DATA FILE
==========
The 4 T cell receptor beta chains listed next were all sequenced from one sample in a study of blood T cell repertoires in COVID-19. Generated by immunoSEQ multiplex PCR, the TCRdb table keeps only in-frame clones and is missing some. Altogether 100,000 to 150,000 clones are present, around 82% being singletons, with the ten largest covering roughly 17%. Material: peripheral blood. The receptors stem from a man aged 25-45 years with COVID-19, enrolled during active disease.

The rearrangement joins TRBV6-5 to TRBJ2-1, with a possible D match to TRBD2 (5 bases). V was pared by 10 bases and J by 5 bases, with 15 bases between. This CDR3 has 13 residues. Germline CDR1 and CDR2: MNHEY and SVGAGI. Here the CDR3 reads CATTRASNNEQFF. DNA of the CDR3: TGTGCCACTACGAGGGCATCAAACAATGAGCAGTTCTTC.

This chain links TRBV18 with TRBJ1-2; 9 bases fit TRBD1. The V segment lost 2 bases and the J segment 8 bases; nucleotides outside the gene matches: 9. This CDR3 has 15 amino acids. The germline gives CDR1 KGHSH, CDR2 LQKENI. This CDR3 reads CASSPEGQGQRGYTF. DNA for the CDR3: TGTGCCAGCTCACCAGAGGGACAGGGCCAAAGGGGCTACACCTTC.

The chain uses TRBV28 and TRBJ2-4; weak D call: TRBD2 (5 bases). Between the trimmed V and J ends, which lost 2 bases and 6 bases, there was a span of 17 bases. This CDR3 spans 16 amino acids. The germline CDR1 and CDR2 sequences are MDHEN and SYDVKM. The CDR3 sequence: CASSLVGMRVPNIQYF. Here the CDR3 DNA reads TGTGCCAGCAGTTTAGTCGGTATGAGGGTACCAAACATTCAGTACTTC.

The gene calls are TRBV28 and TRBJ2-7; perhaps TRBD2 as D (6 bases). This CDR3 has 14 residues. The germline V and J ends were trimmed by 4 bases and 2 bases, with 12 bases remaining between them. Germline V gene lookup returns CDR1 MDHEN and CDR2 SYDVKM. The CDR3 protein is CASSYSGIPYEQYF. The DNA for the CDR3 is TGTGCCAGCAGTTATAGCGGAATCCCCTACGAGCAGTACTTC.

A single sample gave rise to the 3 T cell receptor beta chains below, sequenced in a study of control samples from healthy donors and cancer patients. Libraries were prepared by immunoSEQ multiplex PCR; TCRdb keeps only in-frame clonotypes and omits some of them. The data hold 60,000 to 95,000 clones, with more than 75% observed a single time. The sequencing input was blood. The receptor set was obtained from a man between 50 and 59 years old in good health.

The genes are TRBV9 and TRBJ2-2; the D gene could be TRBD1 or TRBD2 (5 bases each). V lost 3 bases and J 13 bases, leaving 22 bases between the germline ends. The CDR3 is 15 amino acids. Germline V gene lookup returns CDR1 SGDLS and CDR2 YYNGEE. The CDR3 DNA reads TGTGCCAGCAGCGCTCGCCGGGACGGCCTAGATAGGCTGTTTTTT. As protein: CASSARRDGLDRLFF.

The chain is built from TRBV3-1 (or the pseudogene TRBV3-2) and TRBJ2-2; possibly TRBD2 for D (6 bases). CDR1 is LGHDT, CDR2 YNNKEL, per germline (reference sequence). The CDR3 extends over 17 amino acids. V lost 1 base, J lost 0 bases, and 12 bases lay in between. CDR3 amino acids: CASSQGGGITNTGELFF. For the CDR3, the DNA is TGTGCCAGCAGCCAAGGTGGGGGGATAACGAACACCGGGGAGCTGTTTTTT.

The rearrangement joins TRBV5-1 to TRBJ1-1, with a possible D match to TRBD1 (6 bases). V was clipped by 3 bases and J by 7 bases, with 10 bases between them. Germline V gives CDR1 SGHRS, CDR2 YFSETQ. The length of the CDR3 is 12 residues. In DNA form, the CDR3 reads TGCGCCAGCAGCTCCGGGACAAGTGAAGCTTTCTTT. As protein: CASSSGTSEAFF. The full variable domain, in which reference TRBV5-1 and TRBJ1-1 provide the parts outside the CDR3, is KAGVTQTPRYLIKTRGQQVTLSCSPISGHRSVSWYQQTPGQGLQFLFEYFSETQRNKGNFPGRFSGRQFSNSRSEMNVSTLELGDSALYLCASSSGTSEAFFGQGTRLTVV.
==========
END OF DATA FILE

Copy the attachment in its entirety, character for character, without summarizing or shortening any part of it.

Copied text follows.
The 4 T cell receptor beta chains listed next were all sequenced from one sample in a study of blood T cell repertoires in COVID-19. Generated by immunoSEQ multiplex PCR, the TCRdb table keeps only in-frame clones and is missing some. Altogether 100,000 to 150,000 clones are present, around 82% being singletons, with the ten largest covering roughly 17%. Material: peripheral blood. The receptors stem from a man aged 25-45 years with COVID-19, enrolled during active disease.

The rearrangement joins TRBV6-5 to TRBJ2-1, with a possible D match to TRBD2 (5 bases). V was pared by 10 bases and J by 5 bases, with 15 bases between. This CDR3 has 13 residues. Germline CDR1 and CDR2: MNHEY and SVGAGI. Here the CDR3 reads CATTRASNNEQFF. DNA of the CDR3: TGTGCCACTACGAGGGCATCAAACAATGAGCAGTTCTTC.

This chain links TRBV18 with TRBJ1-2; 9 bases fit TRBD1. The V segment lost 2 bases and the J segment 8 bases; nucleotides outside the gene matches: 9. This CDR3 has 15 amino acids. The germline gives CDR1 KGHSH, CDR2 LQKENI. This CDR3 reads CASSPEGQGQRGYTF. DNA for the CDR3: TGTGCCAGCTCACCAGAGGGACAGGGCCAAAGGGGCTACACCTTC.

The chain uses TRBV28 and TRBJ2-4; weak D call: TRBD2 (5 bases). Between the trimmed V and J ends, which lost 2 bases and 6 bases, there was a span of 17 bases. This CDR3 spans 16 amino acids. The germline CDR1 and CDR2 sequences are MDHEN and SYDVKM. The CDR3 sequence: CASSLVGMRVPNIQYF. Here the CDR3 DNA reads TGTGCCAGCAGTTTAGTCGGTATGAGGGTACCAAACATTCAGTACTTC.

The gene calls are TRBV28 and TRBJ2-7; perhaps TRBD2 as D (6 bases). This CDR3 has 14 residues. The germline V and J ends were trimmed by 4 bases and 2 bases, with 12 bases remaining between them. Germline V gene lookup returns CDR1 MDHEN and CDR2 SYDVKM. The CDR3 protein is CASSYSGIPYEQYF. The DNA for the CDR3 is TGTGCCAGCAGTTATAGCGGAATCCCCTACGAGCAGTACTTC.

A single sample gave rise to the 3 T cell receptor beta chains below, sequenced in a study of control samples from healthy donors and cancer patients. Libraries were prepared by immunoSEQ multiplex PCR; TCRdb keeps only in-frame clonotypes and omits some of them. The data hold 60,000 to 95,000 clones, with more than 75% observed a single time. The sequencing input was blood. The receptor set was obtained from a man between 50 and 59 years old in good health.

The genes are TRBV9 and TRBJ2-2; the D gene could be TRBD1 or TRBD2 (5 bases each). V lost 3 bases and J 13 bases, leaving 22 bases between the germline ends. The CDR3 is 15 amino acids. Germline V gene lookup returns CDR1 SGDLS and CDR2 YYNGEE. The CDR3 DNA reads TGTGCCAGCAGCGCTCGCCGGGACGGCCTAGATAGGCTGTTTTTT. As protein: CASSARRDGLDRLFF.

The chain is built from TRBV3-1 (or the pseudogene TRBV3-2) and TRBJ2-2; possibly TRBD2 for D (6 bases). CDR1 is LGHDT, CDR2 YNNKEL, per germline (reference sequence). The CDR3 extends over 17 amino acids. V lost 1 base, J lost 0 bases, and 12 bases lay in between. CDR3 amino acids: CASSQGGGITNTGELFF. For the CDR3, the DNA is TGTGCCAGCAGCCAAGGTGGGGGGATAACGAACACCGGGGAGCTGTTTTTT.

The rearrangement joins TRBV5-1 to TRBJ1-1, with a possible D match to TRBD1 (6 bases). V was clipped by 3 bases and J by 7 bases, with 10 bases between them. Germline V gives CDR1 SGHRS, CDR2 YFSETQ. The length of the CDR3 is 12 residues. In DNA form, the CDR3 reads TGCGCCAGCAGCTCCGGGACAAGTGAAGCTTTCTTT. As protein: CASSSGTSEAFF. The full variable domain, in which reference TRBV5-1 and TRBJ1-1 provide the parts outside the CDR3, is KAGVTQTPRYLIKTRGQQVTLSCSPISGHRSVSWYQQTPGQGLQFLFEYFSETQRNKGNFPGRFSGRQFSNSRSEMNVSTLELGDSALYLCASSSGTSEAFFGQGTRLTVV.